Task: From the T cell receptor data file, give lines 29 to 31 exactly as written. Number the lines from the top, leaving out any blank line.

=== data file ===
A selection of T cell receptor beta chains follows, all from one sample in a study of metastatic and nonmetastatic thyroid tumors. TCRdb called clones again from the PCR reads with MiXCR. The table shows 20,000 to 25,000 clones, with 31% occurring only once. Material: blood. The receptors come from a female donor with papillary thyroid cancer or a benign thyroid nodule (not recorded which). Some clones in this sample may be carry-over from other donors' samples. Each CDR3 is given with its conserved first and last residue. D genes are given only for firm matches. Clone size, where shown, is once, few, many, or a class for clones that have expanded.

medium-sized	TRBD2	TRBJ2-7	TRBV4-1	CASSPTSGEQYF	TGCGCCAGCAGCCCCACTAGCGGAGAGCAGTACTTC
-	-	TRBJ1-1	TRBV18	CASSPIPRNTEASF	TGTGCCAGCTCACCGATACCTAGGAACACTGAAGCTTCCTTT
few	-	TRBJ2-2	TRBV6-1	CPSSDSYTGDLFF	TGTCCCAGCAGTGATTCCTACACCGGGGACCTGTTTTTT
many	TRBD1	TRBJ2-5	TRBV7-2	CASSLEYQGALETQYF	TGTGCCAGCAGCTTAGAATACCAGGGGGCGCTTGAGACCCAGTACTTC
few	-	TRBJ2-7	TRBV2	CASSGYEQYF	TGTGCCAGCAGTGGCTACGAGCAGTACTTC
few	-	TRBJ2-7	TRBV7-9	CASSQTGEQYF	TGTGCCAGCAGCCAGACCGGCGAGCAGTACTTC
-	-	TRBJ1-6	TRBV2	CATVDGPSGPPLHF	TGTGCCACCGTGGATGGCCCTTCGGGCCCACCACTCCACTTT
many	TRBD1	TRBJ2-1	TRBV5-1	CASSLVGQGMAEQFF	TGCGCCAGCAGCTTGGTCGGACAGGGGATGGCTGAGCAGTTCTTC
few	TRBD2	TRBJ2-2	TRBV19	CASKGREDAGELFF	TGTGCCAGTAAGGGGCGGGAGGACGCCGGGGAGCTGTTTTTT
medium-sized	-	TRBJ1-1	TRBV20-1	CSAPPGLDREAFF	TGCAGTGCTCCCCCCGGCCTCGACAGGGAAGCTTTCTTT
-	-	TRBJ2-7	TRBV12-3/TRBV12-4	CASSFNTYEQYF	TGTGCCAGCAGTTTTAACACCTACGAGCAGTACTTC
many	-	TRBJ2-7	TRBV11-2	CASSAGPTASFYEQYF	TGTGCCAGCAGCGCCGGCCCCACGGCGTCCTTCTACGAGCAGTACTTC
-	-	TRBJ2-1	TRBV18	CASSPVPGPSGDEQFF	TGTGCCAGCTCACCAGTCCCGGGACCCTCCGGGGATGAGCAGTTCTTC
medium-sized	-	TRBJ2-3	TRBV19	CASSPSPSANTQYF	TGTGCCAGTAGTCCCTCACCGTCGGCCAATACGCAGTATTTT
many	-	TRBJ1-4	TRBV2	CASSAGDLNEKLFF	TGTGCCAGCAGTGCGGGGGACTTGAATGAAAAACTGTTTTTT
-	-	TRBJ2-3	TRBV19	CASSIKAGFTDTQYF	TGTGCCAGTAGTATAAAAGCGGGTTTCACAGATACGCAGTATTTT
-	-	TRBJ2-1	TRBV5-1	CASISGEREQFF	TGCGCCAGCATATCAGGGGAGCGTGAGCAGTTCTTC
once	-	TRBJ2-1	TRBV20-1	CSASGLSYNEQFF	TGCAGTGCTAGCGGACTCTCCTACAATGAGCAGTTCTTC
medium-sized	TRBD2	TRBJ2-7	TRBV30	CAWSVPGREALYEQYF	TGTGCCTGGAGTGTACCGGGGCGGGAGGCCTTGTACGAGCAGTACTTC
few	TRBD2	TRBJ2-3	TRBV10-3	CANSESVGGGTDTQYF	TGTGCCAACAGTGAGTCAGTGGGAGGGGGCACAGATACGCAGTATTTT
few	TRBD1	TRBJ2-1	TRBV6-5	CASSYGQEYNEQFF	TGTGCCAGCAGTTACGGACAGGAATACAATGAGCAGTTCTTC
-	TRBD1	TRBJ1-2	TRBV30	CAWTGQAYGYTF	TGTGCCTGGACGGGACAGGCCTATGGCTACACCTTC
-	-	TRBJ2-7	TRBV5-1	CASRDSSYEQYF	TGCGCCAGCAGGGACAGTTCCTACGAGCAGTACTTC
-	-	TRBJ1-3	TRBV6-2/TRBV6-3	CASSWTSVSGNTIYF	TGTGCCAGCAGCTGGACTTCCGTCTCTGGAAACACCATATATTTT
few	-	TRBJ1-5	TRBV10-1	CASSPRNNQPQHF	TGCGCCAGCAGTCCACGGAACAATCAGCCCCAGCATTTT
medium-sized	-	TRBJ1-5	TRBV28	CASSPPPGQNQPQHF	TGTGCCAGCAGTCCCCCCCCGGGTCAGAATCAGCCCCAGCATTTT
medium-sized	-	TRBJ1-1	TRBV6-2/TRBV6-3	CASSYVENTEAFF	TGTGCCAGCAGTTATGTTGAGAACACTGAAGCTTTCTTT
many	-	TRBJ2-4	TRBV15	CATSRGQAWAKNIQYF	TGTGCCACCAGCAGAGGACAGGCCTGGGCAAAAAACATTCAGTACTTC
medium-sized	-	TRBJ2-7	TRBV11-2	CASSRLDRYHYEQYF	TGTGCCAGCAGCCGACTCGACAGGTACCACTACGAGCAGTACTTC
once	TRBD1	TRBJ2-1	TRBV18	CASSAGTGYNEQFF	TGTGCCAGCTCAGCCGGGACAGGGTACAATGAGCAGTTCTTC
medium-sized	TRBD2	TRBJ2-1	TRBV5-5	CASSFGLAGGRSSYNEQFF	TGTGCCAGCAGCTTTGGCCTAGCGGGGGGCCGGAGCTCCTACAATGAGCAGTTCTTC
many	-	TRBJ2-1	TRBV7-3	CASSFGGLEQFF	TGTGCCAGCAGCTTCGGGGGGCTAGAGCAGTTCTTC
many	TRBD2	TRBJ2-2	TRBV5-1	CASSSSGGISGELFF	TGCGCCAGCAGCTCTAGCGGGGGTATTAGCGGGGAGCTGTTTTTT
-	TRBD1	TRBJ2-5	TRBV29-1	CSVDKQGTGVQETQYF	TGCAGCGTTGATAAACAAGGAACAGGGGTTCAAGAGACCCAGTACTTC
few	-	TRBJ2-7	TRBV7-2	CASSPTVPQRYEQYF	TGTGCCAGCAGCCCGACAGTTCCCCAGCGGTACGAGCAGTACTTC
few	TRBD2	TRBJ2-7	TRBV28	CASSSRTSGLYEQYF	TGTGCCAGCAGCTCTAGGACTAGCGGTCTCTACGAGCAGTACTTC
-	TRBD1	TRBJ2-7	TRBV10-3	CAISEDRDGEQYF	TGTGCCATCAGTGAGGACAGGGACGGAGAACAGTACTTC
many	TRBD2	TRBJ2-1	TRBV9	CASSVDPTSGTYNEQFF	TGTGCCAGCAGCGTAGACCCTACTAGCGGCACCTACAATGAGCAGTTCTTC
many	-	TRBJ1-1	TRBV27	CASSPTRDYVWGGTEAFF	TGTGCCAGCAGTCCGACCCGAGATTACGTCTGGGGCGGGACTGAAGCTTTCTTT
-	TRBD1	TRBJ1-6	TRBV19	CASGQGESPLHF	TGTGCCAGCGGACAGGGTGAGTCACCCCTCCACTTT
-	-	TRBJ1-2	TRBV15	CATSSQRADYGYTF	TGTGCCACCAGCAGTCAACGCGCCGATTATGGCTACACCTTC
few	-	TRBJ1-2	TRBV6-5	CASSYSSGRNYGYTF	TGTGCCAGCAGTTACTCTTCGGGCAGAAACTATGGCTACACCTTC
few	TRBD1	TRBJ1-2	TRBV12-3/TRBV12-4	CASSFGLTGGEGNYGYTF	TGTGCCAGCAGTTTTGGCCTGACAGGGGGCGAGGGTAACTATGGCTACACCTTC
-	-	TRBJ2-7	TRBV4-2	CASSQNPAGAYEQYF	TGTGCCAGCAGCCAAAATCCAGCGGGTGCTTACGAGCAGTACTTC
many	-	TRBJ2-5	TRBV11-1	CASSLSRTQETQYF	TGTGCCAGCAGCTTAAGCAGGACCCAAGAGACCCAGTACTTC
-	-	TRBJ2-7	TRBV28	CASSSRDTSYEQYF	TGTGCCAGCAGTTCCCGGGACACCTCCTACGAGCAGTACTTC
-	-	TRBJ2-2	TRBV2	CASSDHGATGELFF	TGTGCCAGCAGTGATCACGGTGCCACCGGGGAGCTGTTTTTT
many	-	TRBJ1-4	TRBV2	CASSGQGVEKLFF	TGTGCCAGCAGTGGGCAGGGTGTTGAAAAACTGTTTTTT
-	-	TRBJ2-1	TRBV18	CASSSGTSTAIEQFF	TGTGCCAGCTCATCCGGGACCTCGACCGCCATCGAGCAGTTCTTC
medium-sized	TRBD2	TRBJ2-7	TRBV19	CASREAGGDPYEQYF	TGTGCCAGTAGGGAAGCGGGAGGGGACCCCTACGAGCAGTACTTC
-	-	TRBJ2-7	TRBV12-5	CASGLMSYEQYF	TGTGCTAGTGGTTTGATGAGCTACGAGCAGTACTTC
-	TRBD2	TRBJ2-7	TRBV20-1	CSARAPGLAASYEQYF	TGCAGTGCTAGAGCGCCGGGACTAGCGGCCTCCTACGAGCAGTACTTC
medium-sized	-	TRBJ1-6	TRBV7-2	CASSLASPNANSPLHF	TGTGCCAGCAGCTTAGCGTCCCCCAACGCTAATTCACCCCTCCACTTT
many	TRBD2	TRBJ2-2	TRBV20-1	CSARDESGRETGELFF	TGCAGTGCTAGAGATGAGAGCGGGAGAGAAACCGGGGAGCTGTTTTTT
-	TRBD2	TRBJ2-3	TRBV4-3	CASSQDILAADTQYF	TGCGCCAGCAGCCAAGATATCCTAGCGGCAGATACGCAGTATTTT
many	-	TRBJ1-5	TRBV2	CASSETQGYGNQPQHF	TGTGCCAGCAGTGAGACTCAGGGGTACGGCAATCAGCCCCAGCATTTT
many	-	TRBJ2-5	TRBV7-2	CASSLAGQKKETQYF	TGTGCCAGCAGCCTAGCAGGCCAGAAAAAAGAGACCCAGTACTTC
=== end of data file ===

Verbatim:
many	-	TRBJ2-4	TRBV15	CATSRGQAWAKNIQYF	TGTGCCACCAGCAGAGGACAGGCCTGGGCAAAAAACATTCAGTACTTC
medium-sized	-	TRBJ2-7	TRBV11-2	CASSRLDRYHYEQYF	TGTGCCAGCAGCCGACTCGACAGGTACCACTACGAGCAGTACTTC
once	TRBD1	TRBJ2-1	TRBV18	CASSAGTGYNEQFF	TGTGCCAGCTCAGCCGGGACAGGGTACAATGAGCAGTTCTTC